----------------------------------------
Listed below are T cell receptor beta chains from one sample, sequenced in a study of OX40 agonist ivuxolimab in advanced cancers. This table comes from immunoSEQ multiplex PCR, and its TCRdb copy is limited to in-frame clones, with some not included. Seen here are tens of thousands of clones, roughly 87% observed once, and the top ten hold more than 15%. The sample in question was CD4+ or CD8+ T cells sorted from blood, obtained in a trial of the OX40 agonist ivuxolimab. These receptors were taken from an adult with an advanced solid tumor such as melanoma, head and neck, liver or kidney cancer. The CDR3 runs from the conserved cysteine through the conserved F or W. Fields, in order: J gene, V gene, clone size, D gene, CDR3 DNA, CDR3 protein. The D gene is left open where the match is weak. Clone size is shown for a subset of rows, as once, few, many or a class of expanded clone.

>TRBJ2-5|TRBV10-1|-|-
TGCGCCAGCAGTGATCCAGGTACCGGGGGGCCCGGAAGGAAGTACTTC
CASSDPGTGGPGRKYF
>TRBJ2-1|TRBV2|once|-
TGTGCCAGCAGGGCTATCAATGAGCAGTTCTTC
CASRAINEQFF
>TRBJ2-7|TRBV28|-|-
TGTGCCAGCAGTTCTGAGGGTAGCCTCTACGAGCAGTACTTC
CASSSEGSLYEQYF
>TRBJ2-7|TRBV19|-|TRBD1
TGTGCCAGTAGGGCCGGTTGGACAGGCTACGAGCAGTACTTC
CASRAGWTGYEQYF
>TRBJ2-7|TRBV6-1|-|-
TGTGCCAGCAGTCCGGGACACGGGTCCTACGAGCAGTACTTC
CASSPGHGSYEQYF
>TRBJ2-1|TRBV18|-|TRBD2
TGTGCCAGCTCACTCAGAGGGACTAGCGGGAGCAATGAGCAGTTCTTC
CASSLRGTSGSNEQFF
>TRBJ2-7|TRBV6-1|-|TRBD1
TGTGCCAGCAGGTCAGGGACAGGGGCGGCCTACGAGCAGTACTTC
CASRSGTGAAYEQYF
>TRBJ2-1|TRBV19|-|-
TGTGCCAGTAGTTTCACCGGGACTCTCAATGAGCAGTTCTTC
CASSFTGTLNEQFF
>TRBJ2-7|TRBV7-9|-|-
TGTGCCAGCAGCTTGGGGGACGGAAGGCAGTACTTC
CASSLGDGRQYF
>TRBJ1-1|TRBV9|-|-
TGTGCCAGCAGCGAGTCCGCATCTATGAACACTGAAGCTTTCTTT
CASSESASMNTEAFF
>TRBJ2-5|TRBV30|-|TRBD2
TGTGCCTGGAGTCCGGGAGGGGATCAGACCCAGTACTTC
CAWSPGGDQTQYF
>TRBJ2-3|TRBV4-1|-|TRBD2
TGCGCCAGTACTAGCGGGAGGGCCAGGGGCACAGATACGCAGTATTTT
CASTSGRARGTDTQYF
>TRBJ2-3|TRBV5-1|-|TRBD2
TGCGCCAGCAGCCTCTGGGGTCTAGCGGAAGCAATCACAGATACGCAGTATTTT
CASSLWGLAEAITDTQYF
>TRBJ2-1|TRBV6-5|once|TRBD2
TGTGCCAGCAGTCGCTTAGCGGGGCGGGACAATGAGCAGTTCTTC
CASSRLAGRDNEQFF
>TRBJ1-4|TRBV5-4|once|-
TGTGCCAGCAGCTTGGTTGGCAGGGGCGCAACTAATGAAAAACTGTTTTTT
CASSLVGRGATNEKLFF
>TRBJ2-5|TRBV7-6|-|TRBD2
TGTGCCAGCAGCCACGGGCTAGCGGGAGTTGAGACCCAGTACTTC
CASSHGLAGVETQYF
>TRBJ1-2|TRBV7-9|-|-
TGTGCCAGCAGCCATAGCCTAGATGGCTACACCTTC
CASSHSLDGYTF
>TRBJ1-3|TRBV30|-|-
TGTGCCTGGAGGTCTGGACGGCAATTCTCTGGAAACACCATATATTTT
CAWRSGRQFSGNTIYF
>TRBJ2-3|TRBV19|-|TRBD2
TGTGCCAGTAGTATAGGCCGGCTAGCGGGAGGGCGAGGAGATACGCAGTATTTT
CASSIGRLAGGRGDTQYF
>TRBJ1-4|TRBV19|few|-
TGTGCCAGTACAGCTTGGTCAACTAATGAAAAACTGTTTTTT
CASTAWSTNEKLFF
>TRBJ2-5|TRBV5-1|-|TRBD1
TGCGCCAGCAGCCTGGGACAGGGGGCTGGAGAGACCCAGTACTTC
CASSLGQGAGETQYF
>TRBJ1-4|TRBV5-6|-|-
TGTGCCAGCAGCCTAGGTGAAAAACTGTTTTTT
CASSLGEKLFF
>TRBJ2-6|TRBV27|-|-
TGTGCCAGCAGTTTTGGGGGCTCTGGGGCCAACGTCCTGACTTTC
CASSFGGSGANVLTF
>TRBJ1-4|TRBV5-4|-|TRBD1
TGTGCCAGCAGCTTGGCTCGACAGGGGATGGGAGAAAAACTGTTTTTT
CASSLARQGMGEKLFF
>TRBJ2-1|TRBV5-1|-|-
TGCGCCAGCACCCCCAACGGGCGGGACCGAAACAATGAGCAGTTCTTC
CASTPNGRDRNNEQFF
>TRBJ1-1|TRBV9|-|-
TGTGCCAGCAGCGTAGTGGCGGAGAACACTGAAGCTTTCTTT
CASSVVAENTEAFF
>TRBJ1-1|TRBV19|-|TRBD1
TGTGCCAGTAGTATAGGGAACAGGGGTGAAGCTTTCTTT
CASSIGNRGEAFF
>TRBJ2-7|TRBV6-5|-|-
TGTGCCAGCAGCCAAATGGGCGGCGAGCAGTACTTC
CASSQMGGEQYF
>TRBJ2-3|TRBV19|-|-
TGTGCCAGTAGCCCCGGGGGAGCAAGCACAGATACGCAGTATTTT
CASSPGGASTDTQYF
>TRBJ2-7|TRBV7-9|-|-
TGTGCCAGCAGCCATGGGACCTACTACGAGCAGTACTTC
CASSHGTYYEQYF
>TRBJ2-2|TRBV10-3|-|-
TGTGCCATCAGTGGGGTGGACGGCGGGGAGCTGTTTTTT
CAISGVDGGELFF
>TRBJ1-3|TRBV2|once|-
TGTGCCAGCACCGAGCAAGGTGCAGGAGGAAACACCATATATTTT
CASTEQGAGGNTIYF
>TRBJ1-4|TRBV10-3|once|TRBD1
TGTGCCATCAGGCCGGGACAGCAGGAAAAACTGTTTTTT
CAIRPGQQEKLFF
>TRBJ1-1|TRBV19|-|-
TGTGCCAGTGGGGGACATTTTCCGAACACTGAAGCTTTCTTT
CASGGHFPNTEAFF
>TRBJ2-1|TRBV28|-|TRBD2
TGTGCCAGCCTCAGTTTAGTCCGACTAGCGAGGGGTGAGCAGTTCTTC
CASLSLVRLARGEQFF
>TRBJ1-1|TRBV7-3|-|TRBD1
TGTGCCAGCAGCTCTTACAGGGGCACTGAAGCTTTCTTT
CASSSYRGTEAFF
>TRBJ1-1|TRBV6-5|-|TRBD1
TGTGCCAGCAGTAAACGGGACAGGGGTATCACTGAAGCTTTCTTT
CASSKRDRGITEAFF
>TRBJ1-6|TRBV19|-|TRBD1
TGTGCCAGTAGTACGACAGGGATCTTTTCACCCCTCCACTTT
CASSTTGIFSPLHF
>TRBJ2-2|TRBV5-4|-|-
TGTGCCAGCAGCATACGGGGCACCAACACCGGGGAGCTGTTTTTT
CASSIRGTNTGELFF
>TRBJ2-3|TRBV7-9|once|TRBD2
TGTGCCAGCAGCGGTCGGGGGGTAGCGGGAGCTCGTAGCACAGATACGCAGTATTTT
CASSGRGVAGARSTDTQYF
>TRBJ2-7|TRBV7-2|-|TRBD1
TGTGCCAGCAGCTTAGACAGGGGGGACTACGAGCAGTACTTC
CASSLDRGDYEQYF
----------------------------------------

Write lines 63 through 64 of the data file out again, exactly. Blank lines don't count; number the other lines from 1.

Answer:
TGCGCCAGCAGCCTGGGACAGGGGGCTGGAGAGACCCAGTACTTC
CASSLGQGAGETQYF